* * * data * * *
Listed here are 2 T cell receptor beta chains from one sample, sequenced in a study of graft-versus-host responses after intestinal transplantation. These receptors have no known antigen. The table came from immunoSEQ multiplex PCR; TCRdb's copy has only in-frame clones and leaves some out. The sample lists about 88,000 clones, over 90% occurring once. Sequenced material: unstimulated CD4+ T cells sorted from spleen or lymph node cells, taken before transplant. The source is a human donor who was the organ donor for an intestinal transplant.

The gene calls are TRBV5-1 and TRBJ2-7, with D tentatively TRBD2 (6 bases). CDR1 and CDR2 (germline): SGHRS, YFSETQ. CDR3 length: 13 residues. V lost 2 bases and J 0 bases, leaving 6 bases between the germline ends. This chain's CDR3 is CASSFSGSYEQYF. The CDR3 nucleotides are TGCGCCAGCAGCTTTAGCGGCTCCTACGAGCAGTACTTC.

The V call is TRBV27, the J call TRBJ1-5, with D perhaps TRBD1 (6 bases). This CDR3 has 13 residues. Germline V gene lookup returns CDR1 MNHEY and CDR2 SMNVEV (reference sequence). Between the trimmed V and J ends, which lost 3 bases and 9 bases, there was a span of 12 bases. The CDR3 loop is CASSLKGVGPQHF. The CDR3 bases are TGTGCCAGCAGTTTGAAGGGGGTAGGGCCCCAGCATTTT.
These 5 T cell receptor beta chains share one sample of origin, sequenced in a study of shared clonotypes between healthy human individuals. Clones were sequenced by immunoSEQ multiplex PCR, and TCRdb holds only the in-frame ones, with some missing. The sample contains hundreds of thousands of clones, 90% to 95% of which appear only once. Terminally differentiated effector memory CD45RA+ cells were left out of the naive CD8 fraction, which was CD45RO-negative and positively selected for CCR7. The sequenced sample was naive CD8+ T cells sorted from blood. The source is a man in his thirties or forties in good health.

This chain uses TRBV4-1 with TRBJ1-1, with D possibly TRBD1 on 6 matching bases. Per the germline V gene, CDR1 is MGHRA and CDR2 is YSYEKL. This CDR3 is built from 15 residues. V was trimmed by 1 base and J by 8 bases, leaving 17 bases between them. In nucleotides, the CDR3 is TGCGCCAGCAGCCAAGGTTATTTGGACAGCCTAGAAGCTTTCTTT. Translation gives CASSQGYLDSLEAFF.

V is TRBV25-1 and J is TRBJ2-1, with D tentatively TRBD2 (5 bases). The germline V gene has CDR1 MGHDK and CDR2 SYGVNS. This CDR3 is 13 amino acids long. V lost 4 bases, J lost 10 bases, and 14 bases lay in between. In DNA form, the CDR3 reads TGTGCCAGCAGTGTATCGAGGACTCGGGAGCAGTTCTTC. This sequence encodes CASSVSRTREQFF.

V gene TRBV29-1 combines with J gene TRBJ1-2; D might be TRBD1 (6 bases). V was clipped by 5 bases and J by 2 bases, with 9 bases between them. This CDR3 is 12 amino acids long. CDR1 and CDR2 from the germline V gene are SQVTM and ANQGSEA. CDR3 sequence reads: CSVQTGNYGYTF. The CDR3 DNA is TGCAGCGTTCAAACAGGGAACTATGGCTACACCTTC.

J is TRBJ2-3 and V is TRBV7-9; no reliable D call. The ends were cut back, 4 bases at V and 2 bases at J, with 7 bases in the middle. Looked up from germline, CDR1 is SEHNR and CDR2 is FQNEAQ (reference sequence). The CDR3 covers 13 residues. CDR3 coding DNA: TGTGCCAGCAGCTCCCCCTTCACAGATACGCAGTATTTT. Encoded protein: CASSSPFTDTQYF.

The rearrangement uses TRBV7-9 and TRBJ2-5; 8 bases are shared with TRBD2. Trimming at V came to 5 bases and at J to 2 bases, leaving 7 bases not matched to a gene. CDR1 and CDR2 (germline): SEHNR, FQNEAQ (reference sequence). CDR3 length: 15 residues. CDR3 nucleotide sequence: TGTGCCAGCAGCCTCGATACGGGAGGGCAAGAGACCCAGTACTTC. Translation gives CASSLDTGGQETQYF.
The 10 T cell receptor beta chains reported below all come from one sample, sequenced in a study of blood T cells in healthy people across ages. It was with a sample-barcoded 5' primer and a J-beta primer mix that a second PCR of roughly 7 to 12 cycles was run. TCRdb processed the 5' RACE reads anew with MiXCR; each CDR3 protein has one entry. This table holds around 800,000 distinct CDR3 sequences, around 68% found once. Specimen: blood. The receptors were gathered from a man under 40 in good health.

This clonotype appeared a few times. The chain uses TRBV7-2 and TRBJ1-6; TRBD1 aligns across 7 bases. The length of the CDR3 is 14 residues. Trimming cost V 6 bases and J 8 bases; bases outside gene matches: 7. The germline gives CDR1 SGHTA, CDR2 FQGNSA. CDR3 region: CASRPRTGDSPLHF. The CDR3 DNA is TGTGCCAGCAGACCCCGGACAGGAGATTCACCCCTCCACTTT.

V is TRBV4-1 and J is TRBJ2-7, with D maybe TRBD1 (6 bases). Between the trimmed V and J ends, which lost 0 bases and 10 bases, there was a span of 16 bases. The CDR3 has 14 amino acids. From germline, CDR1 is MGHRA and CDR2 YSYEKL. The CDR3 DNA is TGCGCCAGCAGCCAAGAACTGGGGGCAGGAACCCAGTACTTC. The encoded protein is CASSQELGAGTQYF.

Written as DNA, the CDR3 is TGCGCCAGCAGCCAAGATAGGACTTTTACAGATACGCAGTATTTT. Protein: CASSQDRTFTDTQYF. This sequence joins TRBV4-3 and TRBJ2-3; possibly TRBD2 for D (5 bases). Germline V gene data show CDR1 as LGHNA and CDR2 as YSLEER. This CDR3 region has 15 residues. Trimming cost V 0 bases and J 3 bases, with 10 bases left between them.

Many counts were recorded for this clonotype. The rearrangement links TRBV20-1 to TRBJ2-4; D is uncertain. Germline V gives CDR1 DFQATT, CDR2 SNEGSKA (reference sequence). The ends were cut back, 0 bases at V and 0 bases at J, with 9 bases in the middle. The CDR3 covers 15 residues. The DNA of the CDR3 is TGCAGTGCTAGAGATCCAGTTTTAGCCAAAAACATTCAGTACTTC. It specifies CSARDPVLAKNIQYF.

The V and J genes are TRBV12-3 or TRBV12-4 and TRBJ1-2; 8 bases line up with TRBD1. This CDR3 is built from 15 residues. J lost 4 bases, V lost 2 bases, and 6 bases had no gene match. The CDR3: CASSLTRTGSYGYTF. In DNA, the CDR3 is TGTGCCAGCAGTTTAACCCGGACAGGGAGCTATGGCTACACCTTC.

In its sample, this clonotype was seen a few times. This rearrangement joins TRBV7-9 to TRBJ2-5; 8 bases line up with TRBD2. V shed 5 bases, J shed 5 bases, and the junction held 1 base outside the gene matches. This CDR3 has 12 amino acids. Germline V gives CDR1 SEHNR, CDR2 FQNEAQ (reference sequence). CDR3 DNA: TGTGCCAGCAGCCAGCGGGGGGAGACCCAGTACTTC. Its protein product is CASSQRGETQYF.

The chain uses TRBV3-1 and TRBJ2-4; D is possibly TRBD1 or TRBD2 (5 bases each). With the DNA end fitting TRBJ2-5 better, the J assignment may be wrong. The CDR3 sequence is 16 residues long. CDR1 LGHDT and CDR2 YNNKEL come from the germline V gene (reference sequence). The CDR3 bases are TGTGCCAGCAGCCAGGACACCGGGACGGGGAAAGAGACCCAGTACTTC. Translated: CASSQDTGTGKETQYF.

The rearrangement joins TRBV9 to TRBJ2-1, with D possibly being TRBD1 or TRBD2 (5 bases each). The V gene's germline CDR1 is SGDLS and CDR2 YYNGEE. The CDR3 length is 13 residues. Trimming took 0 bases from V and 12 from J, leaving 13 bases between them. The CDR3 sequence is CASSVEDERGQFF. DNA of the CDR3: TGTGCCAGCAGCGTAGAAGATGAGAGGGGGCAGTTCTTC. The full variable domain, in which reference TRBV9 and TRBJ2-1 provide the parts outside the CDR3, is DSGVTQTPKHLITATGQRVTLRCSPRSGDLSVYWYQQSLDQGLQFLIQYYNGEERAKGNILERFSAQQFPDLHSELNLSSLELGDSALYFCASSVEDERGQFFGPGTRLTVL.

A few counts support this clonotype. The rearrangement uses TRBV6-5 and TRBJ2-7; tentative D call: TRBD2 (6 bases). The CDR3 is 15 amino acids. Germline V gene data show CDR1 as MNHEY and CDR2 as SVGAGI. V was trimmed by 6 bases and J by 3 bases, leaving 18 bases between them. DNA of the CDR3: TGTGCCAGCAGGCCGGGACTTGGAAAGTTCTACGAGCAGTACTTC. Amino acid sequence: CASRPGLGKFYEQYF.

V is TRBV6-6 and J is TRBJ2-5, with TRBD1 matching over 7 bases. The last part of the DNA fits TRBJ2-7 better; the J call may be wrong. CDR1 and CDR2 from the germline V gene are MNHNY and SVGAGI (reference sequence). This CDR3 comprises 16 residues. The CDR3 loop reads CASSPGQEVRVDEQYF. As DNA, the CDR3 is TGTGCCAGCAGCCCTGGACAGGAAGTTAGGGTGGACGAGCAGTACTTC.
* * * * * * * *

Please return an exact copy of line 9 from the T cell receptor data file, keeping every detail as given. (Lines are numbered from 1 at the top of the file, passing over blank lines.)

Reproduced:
The rearrangement uses TRBV7-9 and TRBJ2-5; 8 bases are shared with TRBD2. Trimming at V came to 5 bases and at J to 2 bases, leaving 7 bases not matched to a gene. CDR1 and CDR2 (germline): SEHNR, FQNEAQ (reference sequence). CDR3 length: 15 residues. CDR3 nucleotide sequence: TGTGCCAGCAGCCTCGATACGGGAGGGCAAGAGACCCAGTACTTC. Translation gives CASSLDTGGQETQYF.